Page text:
2.4. Biochemical Parameter Analysis
2.4.1. Intestinal Antioxidant-Related Parameters

The midgut samples were homogenized with 10 volumes () of 0.1 M PBS and centrifuged at 4°C for 5 min (3000 rpm/min). The supernatant was collected and kept frozen at -80°C until analysis. The contents of intestinal malondialdehyde (MDA), total antioxidant enzymes (T-AOC), catalase (CAT), lysozyme (LZM), and superoxide dismutase (SOD) were measured with commercial assay kits (Nanjing Institute of Bioengineering, Nanjing, China) according to the manufacturer’s protocol.

2.4.2. Serum Immune Parameters

The concentration of cytokines in the serum was determined by the ELISA method with a polyclonal antibody prepared by our laboratory [34]. In brief, 96-well plates (Corning, USA) were coated with a culture supernatant in 0.05 M carbonate buffer () and stored at 4°C overnight. The plates are sealed with 10% skim milk and washed. The first antibodies (TNF-α, IL-1β, IL-6, IL-12, IL-10, TGF-β, 1 : 2000) were added to the plates and incubated at 37°C for 2 h. Next, the plates were washed again, the second antibody (goat anti-rabbit, combined with horseradish peroxide, 1 : 10000) was added. After that, the solution was inclubated at 37°C for 1 h. The signal was produced by the reaction of TMB with 37°C for 30 min. The absorption at 450 nm was measured with a 2 M H2SO4 (50 μL) termination reaction using a Microplate Reader (PerkinElmer, USA). The equivalent levels were determined by comparing to reference curves constructed using the corresponding standards. The results were expressed as the concentration of cytokines in the serum (pg/mL).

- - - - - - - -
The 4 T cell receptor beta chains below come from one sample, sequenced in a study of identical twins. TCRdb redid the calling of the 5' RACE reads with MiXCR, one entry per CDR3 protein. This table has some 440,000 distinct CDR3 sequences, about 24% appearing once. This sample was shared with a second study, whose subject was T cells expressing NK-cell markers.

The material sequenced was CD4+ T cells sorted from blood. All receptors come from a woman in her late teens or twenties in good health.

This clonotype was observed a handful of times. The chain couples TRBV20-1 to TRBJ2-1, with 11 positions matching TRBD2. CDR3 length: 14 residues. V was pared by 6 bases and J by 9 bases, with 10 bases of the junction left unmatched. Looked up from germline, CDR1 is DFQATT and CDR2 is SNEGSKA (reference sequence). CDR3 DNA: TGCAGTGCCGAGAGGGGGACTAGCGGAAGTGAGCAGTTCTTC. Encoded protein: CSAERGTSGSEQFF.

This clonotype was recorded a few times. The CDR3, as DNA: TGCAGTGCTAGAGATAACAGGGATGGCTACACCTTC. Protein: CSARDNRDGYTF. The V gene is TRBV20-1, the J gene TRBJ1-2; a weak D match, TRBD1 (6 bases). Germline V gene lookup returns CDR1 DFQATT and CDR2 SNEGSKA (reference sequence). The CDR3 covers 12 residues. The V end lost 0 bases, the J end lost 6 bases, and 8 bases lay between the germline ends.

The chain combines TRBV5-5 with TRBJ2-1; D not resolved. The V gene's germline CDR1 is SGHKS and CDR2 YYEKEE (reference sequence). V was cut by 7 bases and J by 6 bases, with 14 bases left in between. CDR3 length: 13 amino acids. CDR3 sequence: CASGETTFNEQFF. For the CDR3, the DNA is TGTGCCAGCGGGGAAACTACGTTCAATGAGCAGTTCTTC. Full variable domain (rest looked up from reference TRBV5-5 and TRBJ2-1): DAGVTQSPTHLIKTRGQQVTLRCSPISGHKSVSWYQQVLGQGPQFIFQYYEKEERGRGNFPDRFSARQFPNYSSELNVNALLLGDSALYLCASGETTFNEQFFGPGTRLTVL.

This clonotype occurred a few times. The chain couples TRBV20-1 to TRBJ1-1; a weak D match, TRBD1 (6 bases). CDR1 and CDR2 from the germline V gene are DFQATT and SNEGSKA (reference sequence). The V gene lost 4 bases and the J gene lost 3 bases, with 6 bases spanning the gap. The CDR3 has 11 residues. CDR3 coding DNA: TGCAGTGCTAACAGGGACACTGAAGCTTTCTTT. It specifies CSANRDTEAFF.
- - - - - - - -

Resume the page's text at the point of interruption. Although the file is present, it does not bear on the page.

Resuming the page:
2.5. RNA Extraction and Quantitative Real-Time PCR (qRT-PCR)